I want to touch on this subject once more, because I think it deserves some more attention. I imagine Metro is getting overplayed a bit, but as almost anyone will point out, Metro is essentially Windows Phone 7’s interface writ large. Or put another way, where WP7 was a revolution for Microsoft, Metro is the next evolutionary step from WP7, putting it onto the desktop in addition to mobile devices. Yet this isn’t so very different from what Apple has been moving toward with various UI elements bouncing back and forth between iOS and OS X and then, earlier this year, the ‘Back to the Mac’ themed WWDC conference. The fact is both Microsoft and Apple are pushing toward a unified UI strategy. They’re just taking different tacks getting there.
The Red Queen – Metro’s New Look
I’ve mentioned elsewhere that I don’t dislike Metro. I can’t say I like it all that much either. It’s definitely different, definitely featureful. I’m not looking forward to some of the support sessions I am no doubt going to be involved with when some of my clients end up with a new computer with Windows 8 installed and no clue how to operate the new UI. Still, I think there are a number of things Microsoft is doing right with Windows 8. One thing I’ve already mentioned that I think they’re doing wrong is making too big a change in the UI too quickly. The shift from Windows XP to Vista and on to Windows 7 didn’t involve large paradigm shifts in UI usage and even so there were some complaints for users who were used to the “way things were”. But by and large, things have gotten better, folks got used to the new look and layout and things were more or less okay. Windows 8 looks to upend all of that by introducing what is, for all intents and purposes, a completely new way of doing things. Technically anyone who has a Windows Phone 7 device now is already exposed to the core principles. But that’s a very small number of people really. I’m not trying to rehash my previous article, but I do want to point out that this whole hog approach is very purposeful. It’s not an accident that Microsoft is doing this. I think they realize just how much risk this gambit involves and I think they are going about it with eyes wide open. The question is, why? I’ll get to that in a bit.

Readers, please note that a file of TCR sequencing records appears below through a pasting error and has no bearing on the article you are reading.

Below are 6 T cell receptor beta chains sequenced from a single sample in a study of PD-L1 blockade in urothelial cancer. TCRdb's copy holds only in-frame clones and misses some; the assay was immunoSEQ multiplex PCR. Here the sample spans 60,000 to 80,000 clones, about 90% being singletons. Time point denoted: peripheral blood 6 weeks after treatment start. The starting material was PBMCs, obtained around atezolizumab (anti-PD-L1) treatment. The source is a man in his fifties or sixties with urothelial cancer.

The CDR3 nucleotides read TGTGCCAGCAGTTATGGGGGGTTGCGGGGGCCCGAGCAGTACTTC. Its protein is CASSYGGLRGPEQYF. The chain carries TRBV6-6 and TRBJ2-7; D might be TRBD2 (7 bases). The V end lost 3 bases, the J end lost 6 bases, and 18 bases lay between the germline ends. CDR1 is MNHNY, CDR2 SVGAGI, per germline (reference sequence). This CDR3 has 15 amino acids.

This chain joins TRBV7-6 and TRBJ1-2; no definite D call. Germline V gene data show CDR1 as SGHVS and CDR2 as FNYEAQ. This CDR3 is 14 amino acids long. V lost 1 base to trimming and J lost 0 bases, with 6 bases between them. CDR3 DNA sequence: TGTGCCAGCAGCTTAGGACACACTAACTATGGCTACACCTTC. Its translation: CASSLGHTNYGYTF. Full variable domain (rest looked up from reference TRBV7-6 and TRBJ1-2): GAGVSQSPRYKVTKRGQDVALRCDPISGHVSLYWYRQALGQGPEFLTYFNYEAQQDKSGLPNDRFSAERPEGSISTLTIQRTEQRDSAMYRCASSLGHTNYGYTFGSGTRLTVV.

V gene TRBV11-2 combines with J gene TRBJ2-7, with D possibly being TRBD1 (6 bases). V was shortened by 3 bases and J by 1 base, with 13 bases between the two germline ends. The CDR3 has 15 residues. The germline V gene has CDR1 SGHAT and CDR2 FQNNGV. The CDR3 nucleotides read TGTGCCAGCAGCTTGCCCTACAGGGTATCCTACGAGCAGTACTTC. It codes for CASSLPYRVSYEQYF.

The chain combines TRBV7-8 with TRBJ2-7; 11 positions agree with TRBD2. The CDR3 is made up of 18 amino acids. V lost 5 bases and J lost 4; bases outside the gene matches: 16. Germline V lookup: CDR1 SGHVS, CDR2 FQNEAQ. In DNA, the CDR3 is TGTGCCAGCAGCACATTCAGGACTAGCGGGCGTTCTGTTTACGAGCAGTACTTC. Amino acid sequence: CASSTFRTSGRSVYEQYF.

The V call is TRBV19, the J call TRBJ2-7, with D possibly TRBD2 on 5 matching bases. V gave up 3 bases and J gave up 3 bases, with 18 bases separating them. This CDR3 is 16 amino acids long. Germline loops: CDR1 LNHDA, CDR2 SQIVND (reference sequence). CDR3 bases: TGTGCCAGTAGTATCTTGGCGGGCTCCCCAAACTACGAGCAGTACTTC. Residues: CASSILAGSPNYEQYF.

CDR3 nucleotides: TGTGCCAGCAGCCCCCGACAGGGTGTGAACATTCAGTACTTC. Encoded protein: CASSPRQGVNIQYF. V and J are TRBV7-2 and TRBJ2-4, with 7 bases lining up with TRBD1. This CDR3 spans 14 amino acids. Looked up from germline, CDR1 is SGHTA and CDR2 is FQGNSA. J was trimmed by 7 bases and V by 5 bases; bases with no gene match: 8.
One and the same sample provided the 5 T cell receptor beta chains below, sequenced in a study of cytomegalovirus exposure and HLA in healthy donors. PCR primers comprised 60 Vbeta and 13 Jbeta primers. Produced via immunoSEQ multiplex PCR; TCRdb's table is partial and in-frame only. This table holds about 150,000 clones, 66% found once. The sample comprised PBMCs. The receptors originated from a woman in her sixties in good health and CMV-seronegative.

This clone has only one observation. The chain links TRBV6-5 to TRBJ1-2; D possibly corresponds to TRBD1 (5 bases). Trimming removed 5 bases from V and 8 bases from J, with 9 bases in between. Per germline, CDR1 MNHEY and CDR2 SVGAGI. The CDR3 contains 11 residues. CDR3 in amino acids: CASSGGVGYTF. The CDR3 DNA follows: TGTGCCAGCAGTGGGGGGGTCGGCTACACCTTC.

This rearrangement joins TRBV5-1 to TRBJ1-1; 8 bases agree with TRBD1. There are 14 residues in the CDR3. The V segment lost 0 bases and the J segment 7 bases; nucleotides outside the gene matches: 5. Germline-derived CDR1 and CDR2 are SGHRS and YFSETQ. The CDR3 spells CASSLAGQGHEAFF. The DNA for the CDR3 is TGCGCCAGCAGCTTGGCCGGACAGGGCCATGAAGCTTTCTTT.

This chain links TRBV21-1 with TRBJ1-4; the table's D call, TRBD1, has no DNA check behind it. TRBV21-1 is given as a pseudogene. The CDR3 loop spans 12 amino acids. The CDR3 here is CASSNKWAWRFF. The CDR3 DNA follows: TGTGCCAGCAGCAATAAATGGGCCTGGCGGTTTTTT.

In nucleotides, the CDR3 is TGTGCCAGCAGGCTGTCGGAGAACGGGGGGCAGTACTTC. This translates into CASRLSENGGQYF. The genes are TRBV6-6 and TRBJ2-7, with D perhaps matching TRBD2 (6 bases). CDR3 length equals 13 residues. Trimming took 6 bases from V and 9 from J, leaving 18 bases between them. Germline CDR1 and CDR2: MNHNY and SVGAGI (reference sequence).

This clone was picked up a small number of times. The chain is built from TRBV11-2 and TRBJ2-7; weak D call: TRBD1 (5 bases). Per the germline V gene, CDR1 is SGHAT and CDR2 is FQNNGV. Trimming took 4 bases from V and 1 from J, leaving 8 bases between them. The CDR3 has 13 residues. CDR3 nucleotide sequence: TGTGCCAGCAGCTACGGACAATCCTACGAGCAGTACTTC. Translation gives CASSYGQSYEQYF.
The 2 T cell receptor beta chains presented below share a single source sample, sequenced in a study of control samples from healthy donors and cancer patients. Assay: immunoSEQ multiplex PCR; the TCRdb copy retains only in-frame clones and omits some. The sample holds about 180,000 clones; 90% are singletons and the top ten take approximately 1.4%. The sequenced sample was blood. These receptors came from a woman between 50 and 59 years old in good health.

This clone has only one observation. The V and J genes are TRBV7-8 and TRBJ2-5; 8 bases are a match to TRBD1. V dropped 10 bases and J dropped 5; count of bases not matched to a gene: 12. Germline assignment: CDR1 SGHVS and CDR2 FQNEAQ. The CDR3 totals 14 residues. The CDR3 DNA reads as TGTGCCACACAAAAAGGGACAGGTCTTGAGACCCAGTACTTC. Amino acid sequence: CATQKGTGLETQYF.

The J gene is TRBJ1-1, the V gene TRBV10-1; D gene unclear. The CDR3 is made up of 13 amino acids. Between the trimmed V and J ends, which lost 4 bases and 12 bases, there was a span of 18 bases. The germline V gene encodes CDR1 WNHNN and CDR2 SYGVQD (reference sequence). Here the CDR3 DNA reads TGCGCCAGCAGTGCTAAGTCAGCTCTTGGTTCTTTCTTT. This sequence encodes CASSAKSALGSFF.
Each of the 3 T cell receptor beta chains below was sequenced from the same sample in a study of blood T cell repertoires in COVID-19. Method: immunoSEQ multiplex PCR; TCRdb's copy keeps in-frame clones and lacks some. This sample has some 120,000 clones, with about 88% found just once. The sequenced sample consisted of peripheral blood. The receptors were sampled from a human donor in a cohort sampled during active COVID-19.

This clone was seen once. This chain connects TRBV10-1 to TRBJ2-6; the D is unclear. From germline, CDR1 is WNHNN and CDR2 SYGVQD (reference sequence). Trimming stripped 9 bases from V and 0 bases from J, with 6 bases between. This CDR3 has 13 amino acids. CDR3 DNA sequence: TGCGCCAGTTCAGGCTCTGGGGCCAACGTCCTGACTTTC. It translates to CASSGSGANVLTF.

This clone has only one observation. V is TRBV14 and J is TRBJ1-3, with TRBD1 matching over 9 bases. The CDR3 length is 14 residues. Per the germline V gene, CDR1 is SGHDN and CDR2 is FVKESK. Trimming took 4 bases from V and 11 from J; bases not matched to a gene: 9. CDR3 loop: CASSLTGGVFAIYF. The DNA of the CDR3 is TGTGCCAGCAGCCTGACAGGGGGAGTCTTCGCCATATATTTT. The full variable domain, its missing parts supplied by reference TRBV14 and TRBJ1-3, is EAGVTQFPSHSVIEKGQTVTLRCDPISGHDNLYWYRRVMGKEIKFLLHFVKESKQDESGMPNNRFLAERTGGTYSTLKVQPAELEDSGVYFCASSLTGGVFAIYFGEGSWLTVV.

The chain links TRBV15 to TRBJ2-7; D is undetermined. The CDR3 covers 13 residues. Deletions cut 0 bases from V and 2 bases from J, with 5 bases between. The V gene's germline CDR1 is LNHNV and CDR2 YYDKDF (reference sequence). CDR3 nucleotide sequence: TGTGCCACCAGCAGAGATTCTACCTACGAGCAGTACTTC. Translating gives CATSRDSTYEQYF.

The White Queen – iOS’s Slow Play
Apple on the other hand is taking a slow approach. They introduced iOS, with UI elements similar to those on OS X. The expanded on those elements. Then over time, things have slowly begun to merge. With Lion, we now have the Launchpad to mimic iOS home screen functionality, the scrolling and scroll bars are behaving like they do on iOS, swipes are beginning to work similarly, full screen mode is being rolled out, though not pushed out… slowly we are seeing the iOSification of OS X which itself was the basis for iOS. The emphasis here is slow. OS X is still fundamentally OS X. Take someone who’s only familiar with OS X 10.0 and sit them down in front of Lion and they’ll still be able to do anything. The reversed scrolling will confuse the hell out of them at first, granted, but once you get them past that hurdle, they’ll be fine. Put someone on an iOS device and, as has been mentioned elsewhere, the gestures and usage seem relatively intuitive. People pick it up easily and things work as you would expect them to. Yet as dissimilar as the two environments are, they are being brought together. How much further we have yet to go, I can’t say. What I can say is that on the current course, it’s going to be a subtle shift and I if the scrolling “controversy” is any indication, it will involve little fuss.
So why then would Microsoft jump so quickly to unify their UI with a fast play that may involve more pain and more screaming from consumers? Simple. The iPad. If it weren’t for the fact that the iPad is trouncing all comers in the tablet space, Microsoft would not feel the need to renovate their very non-touch-oriented OS for tablet use. Yes, Windows Phone 7 is already out and seems to be a precursor to anything in the Metro interface, intimating it was in the development pipeline before Windows 8. I’d be willing to bet that Windows Phone 7 was, in fact, a product of the effort to get Windows 8 out and available for desktop and tablet use. Moreover, I think they bet on the phone strategy because at least in the phone space there has been some indication of room to grow, with Android devices challenging the iPhone’s dominance and leaving hope that Microsoft might be able to push some of these devices out rapidly. Of course, I can’t know for sure. But tell me… if Microsoft really wanted to, couldn’t they have simply held off on finalizing Windows 8 and making it operate on smartphones and done a simultaneous release? Surely the WP7 team knew about Windows 8 development. It seems they clearly wanted WP7 out in the real world for users to play with and get used to the interface before Windows 8 was out and available. And they wanted that momentum to carry them forward into deploying Windows 8 on desktops (a lesser concern) as well as new tablet devices now based on Windows 8 and standing a chance in hell against the iPad.
Microsoft is rushing their UI unification in order to take on Apple in the tablet space, with Windows Phone 7 as the vanguard of the UI makeover. I don’t know how successful their gambit will be, but as I look it over, I think it’s the only move they could make.